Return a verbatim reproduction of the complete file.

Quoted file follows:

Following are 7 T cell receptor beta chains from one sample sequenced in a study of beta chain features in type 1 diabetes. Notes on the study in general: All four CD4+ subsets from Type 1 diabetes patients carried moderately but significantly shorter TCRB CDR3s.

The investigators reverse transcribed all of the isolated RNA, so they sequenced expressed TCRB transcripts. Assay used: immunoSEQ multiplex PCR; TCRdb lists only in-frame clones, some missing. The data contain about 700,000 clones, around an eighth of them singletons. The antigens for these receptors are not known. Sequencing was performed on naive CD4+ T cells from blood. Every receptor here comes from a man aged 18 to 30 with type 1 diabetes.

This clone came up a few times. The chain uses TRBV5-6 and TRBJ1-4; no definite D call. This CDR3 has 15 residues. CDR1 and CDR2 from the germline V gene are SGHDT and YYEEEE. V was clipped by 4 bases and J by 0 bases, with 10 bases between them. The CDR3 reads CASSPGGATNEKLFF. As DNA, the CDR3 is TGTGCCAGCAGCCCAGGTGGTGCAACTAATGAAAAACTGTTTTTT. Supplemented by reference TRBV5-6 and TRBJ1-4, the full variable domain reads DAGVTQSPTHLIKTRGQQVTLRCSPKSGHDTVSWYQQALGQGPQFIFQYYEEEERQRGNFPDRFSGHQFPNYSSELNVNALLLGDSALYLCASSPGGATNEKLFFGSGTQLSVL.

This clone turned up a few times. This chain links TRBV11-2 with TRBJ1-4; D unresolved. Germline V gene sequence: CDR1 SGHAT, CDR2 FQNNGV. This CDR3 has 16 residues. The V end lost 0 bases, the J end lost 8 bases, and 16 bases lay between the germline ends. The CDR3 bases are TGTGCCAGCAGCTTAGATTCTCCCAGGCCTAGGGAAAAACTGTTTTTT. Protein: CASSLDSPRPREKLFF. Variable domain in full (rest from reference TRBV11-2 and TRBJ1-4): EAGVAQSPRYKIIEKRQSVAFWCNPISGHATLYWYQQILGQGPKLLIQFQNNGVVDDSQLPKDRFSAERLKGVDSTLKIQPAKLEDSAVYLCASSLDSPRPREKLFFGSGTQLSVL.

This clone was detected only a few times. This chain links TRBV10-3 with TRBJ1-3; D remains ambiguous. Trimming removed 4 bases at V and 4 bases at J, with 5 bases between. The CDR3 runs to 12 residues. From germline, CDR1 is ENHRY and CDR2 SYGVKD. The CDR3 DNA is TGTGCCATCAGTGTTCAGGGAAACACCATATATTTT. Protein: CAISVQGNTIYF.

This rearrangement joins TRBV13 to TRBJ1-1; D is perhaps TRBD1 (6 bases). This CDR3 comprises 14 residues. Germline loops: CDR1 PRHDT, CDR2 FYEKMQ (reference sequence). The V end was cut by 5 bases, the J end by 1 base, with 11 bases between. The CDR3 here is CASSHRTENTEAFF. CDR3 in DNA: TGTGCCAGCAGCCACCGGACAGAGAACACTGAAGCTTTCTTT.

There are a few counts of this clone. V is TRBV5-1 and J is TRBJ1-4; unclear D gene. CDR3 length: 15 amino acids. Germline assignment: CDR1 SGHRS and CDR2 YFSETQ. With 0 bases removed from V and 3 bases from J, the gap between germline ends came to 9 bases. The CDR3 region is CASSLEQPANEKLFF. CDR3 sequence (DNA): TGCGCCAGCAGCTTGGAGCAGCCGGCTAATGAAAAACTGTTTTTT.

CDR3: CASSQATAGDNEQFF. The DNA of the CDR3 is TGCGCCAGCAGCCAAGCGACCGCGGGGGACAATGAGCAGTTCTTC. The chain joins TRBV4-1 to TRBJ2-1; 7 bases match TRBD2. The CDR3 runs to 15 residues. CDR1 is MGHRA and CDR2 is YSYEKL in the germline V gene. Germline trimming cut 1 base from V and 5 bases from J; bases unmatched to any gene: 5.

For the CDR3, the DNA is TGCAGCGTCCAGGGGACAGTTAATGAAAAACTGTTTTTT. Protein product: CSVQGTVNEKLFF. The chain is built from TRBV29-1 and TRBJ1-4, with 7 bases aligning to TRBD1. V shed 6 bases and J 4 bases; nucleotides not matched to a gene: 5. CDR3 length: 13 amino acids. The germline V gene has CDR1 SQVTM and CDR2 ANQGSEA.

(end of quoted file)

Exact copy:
Following are 7 T cell receptor beta chains from one sample sequenced in a study of beta chain features in type 1 diabetes. Notes on the study in general: All four CD4+ subsets from Type 1 diabetes patients carried moderately but significantly shorter TCRB CDR3s.

The investigators reverse transcribed all of the isolated RNA, so they sequenced expressed TCRB transcripts. Assay used: immunoSEQ multiplex PCR; TCRdb lists only in-frame clones, some missing. The data contain about 700,000 clones, around an eighth of them singletons. The antigens for these receptors are not known. Sequencing was performed on naive CD4+ T cells from blood. Every receptor here comes from a man aged 18 to 30 with type 1 diabetes.

This clone came up a few times. The chain uses TRBV5-6 and TRBJ1-4; no definite D call. This CDR3 has 15 residues. CDR1 and CDR2 from the germline V gene are SGHDT and YYEEEE. V was clipped by 4 bases and J by 0 bases, with 10 bases between them. The CDR3 reads CASSPGGATNEKLFF. As DNA, the CDR3 is TGTGCCAGCAGCCCAGGTGGTGCAACTAATGAAAAACTGTTTTTT. Supplemented by reference TRBV5-6 and TRBJ1-4, the full variable domain reads DAGVTQSPTHLIKTRGQQVTLRCSPKSGHDTVSWYQQALGQGPQFIFQYYEEEERQRGNFPDRFSGHQFPNYSSELNVNALLLGDSALYLCASSPGGATNEKLFFGSGTQLSVL.

This clone turned up a few times. This chain links TRBV11-2 with TRBJ1-4; D unresolved. Germline V gene sequence: CDR1 SGHAT, CDR2 FQNNGV. This CDR3 has 16 residues. The V end lost 0 bases, the J end lost 8 bases, and 16 bases lay between the germline ends. The CDR3 bases are TGTGCCAGCAGCTTAGATTCTCCCAGGCCTAGGGAAAAACTGTTTTTT. Protein: CASSLDSPRPREKLFF. Variable domain in full (rest from reference TRBV11-2 and TRBJ1-4): EAGVAQSPRYKIIEKRQSVAFWCNPISGHATLYWYQQILGQGPKLLIQFQNNGVVDDSQLPKDRFSAERLKGVDSTLKIQPAKLEDSAVYLCASSLDSPRPREKLFFGSGTQLSVL.

This clone was detected only a few times. This chain links TRBV10-3 with TRBJ1-3; D remains ambiguous. Trimming removed 4 bases at V and 4 bases at J, with 5 bases between. The CDR3 runs to 12 residues. From germline, CDR1 is ENHRY and CDR2 SYGVKD. The CDR3 DNA is TGTGCCATCAGTGTTCAGGGAAACACCATATATTTT. Protein: CAISVQGNTIYF.

This rearrangement joins TRBV13 to TRBJ1-1; D is perhaps TRBD1 (6 bases). This CDR3 comprises 14 residues. Germline loops: CDR1 PRHDT, CDR2 FYEKMQ (reference sequence). The V end was cut by 5 bases, the J end by 1 base, with 11 bases between. The CDR3 here is CASSHRTENTEAFF. CDR3 in DNA: TGTGCCAGCAGCCACCGGACAGAGAACACTGAAGCTTTCTTT.

There are a few counts of this clone. V is TRBV5-1 and J is TRBJ1-4; unclear D gene. CDR3 length: 15 amino acids. Germline assignment: CDR1 SGHRS and CDR2 YFSETQ. With 0 bases removed from V and 3 bases from J, the gap between germline ends came to 9 bases. The CDR3 region is CASSLEQPANEKLFF. CDR3 sequence (DNA): TGCGCCAGCAGCTTGGAGCAGCCGGCTAATGAAAAACTGTTTTTT.

CDR3: CASSQATAGDNEQFF. The DNA of the CDR3 is TGCGCCAGCAGCCAAGCGACCGCGGGGGACAATGAGCAGTTCTTC. The chain joins TRBV4-1 to TRBJ2-1; 7 bases match TRBD2. The CDR3 runs to 15 residues. CDR1 is MGHRA and CDR2 is YSYEKL in the germline V gene. Germline trimming cut 1 base from V and 5 bases from J; bases unmatched to any gene: 5.

For the CDR3, the DNA is TGCAGCGTCCAGGGGACAGTTAATGAAAAACTGTTTTTT. Protein product: CSVQGTVNEKLFF. The chain is built from TRBV29-1 and TRBJ1-4, with 7 bases aligning to TRBD1. V shed 6 bases and J 4 bases; nucleotides not matched to a gene: 5. CDR3 length: 13 amino acids. The germline V gene has CDR1 SQVTM and CDR2 ANQGSEA.